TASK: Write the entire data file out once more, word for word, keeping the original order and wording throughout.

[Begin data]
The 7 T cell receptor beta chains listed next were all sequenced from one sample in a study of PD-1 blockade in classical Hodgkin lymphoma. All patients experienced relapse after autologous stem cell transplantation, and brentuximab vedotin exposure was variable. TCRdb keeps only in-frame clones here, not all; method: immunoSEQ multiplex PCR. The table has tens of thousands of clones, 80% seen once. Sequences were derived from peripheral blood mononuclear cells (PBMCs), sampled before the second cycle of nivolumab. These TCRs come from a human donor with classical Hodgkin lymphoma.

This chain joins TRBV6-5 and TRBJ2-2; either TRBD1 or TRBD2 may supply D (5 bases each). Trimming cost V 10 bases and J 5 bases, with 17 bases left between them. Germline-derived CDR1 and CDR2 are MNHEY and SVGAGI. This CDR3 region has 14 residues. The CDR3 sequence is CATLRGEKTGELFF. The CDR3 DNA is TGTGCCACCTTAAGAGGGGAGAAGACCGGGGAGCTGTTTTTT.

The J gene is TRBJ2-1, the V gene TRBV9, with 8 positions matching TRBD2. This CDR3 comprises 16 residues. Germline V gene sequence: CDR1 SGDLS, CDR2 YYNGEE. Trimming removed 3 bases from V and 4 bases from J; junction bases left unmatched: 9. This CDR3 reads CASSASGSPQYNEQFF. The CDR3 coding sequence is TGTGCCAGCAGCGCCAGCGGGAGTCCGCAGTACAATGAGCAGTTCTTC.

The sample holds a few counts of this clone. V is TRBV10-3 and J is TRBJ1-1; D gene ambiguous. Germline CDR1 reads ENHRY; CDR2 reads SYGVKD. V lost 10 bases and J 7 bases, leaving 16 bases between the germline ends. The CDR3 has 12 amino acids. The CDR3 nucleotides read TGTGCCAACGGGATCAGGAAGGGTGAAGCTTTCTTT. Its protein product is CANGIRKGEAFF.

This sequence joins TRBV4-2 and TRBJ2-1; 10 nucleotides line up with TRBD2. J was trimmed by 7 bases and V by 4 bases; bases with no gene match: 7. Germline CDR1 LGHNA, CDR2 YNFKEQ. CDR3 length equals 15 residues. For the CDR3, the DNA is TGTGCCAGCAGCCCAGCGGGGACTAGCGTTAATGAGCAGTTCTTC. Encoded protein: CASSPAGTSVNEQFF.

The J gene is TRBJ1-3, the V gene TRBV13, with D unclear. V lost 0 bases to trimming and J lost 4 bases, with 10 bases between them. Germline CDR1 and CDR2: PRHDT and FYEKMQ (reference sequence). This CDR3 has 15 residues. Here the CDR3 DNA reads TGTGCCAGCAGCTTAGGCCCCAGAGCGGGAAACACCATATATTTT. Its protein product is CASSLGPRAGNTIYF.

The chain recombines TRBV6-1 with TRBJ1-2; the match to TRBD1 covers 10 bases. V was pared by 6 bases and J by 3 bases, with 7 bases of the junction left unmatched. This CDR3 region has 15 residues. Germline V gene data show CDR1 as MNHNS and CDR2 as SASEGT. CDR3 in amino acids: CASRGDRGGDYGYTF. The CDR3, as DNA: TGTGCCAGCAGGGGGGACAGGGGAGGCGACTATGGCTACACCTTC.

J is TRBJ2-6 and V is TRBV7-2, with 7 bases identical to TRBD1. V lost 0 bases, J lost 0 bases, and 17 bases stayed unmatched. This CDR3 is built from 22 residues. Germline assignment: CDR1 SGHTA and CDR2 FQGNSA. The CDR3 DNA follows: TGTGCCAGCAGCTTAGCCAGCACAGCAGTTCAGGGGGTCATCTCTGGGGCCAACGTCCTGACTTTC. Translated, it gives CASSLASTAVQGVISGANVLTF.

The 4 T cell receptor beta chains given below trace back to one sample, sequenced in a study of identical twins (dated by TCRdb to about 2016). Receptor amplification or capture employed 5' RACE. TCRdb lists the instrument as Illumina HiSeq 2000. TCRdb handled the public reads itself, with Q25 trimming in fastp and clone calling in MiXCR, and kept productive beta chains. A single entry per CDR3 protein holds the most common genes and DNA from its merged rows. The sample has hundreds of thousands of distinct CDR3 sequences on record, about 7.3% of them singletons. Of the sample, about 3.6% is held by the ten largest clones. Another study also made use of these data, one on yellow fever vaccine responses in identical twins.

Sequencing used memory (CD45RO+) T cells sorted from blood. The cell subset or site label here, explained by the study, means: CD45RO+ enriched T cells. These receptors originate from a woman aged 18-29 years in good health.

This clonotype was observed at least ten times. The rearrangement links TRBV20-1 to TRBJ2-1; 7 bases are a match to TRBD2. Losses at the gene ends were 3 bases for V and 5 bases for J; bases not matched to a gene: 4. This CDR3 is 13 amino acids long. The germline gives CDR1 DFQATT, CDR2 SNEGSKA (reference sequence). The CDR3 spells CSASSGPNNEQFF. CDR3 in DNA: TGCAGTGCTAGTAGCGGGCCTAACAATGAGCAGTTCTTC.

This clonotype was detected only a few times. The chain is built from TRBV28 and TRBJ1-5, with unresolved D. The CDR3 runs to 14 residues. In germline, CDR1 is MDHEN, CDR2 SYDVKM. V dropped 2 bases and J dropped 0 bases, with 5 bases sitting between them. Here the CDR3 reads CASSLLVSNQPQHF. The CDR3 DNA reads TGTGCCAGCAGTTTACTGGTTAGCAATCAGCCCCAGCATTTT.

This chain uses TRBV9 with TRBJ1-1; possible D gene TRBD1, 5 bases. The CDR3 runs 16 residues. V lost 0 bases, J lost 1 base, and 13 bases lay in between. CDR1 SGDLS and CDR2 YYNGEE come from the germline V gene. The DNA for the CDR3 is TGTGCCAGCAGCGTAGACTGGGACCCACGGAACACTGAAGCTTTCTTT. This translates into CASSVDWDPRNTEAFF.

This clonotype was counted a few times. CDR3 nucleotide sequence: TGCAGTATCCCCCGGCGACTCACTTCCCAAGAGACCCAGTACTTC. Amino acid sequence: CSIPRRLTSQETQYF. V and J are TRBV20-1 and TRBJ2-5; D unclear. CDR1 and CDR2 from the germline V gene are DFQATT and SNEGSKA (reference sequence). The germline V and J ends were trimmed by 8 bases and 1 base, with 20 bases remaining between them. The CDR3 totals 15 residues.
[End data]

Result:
The 7 T cell receptor beta chains listed next were all sequenced from one sample in a study of PD-1 blockade in classical Hodgkin lymphoma. All patients experienced relapse after autologous stem cell transplantation, and brentuximab vedotin exposure was variable. TCRdb keeps only in-frame clones here, not all; method: immunoSEQ multiplex PCR. The table has tens of thousands of clones, 80% seen once. Sequences were derived from peripheral blood mononuclear cells (PBMCs), sampled before the second cycle of nivolumab. These TCRs come from a human donor with classical Hodgkin lymphoma.

This chain joins TRBV6-5 and TRBJ2-2; either TRBD1 or TRBD2 may supply D (5 bases each). Trimming cost V 10 bases and J 5 bases, with 17 bases left between them. Germline-derived CDR1 and CDR2 are MNHEY and SVGAGI. This CDR3 region has 14 residues. The CDR3 sequence is CATLRGEKTGELFF. The CDR3 DNA is TGTGCCACCTTAAGAGGGGAGAAGACCGGGGAGCTGTTTTTT.

The J gene is TRBJ2-1, the V gene TRBV9, with 8 positions matching TRBD2. This CDR3 comprises 16 residues. Germline V gene sequence: CDR1 SGDLS, CDR2 YYNGEE. Trimming removed 3 bases from V and 4 bases from J; junction bases left unmatched: 9. This CDR3 reads CASSASGSPQYNEQFF. The CDR3 coding sequence is TGTGCCAGCAGCGCCAGCGGGAGTCCGCAGTACAATGAGCAGTTCTTC.

The sample holds a few counts of this clone. V is TRBV10-3 and J is TRBJ1-1; D gene ambiguous. Germline CDR1 reads ENHRY; CDR2 reads SYGVKD. V lost 10 bases and J 7 bases, leaving 16 bases between the germline ends. The CDR3 has 12 amino acids. The CDR3 nucleotides read TGTGCCAACGGGATCAGGAAGGGTGAAGCTTTCTTT. Its protein product is CANGIRKGEAFF.

This sequence joins TRBV4-2 and TRBJ2-1; 10 nucleotides line up with TRBD2. J was trimmed by 7 bases and V by 4 bases; bases with no gene match: 7. Germline CDR1 LGHNA, CDR2 YNFKEQ. CDR3 length equals 15 residues. For the CDR3, the DNA is TGTGCCAGCAGCCCAGCGGGGACTAGCGTTAATGAGCAGTTCTTC. Encoded protein: CASSPAGTSVNEQFF.

The J gene is TRBJ1-3, the V gene TRBV13, with D unclear. V lost 0 bases to trimming and J lost 4 bases, with 10 bases between them. Germline CDR1 and CDR2: PRHDT and FYEKMQ (reference sequence). This CDR3 has 15 residues. Here the CDR3 DNA reads TGTGCCAGCAGCTTAGGCCCCAGAGCGGGAAACACCATATATTTT. Its protein product is CASSLGPRAGNTIYF.

The chain recombines TRBV6-1 with TRBJ1-2; the match to TRBD1 covers 10 bases. V was pared by 6 bases and J by 3 bases, with 7 bases of the junction left unmatched. This CDR3 region has 15 residues. Germline V gene data show CDR1 as MNHNS and CDR2 as SASEGT. CDR3 in amino acids: CASRGDRGGDYGYTF. The CDR3, as DNA: TGTGCCAGCAGGGGGGACAGGGGAGGCGACTATGGCTACACCTTC.

J is TRBJ2-6 and V is TRBV7-2, with 7 bases identical to TRBD1. V lost 0 bases, J lost 0 bases, and 17 bases stayed unmatched. This CDR3 is built from 22 residues. Germline assignment: CDR1 SGHTA and CDR2 FQGNSA. The CDR3 DNA follows: TGTGCCAGCAGCTTAGCCAGCACAGCAGTTCAGGGGGTCATCTCTGGGGCCAACGTCCTGACTTTC. Translated, it gives CASSLASTAVQGVISGANVLTF.

The 4 T cell receptor beta chains given below trace back to one sample, sequenced in a study of identical twins (dated by TCRdb to about 2016). Receptor amplification or capture employed 5' RACE. TCRdb lists the instrument as Illumina HiSeq 2000. TCRdb handled the public reads itself, with Q25 trimming in fastp and clone calling in MiXCR, and kept productive beta chains. A single entry per CDR3 protein holds the most common genes and DNA from its merged rows. The sample has hundreds of thousands of distinct CDR3 sequences on record, about 7.3% of them singletons. Of the sample, about 3.6% is held by the ten largest clones. Another study also made use of these data, one on yellow fever vaccine responses in identical twins.

Sequencing used memory (CD45RO+) T cells sorted from blood. The cell subset or site label here, explained by the study, means: CD45RO+ enriched T cells. These receptors originate from a woman aged 18-29 years in good health.

This clonotype was observed at least ten times. The rearrangement links TRBV20-1 to TRBJ2-1; 7 bases are a match to TRBD2. Losses at the gene ends were 3 bases for V and 5 bases for J; bases not matched to a gene: 4. This CDR3 is 13 amino acids long. The germline gives CDR1 DFQATT, CDR2 SNEGSKA (reference sequence). The CDR3 spells CSASSGPNNEQFF. CDR3 in DNA: TGCAGTGCTAGTAGCGGGCCTAACAATGAGCAGTTCTTC.

This clonotype was detected only a few times. The chain is built from TRBV28 and TRBJ1-5, with unresolved D. The CDR3 runs to 14 residues. In germline, CDR1 is MDHEN, CDR2 SYDVKM. V dropped 2 bases and J dropped 0 bases, with 5 bases sitting between them. Here the CDR3 reads CASSLLVSNQPQHF. The CDR3 DNA reads TGTGCCAGCAGTTTACTGGTTAGCAATCAGCCCCAGCATTTT.

This chain uses TRBV9 with TRBJ1-1; possible D gene TRBD1, 5 bases. The CDR3 runs 16 residues. V lost 0 bases, J lost 1 base, and 13 bases lay in between. CDR1 SGDLS and CDR2 YYNGEE come from the germline V gene. The DNA for the CDR3 is TGTGCCAGCAGCGTAGACTGGGACCCACGGAACACTGAAGCTTTCTTT. This translates into CASSVDWDPRNTEAFF.

This clonotype was counted a few times. CDR3 nucleotide sequence: TGCAGTATCCCCCGGCGACTCACTTCCCAAGAGACCCAGTACTTC. Amino acid sequence: CSIPRRLTSQETQYF. V and J are TRBV20-1 and TRBJ2-5; D unclear. CDR1 and CDR2 from the germline V gene are DFQATT and SNEGSKA (reference sequence). The germline V and J ends were trimmed by 8 bases and 1 base, with 20 bases remaining between them. The CDR3 totals 15 residues.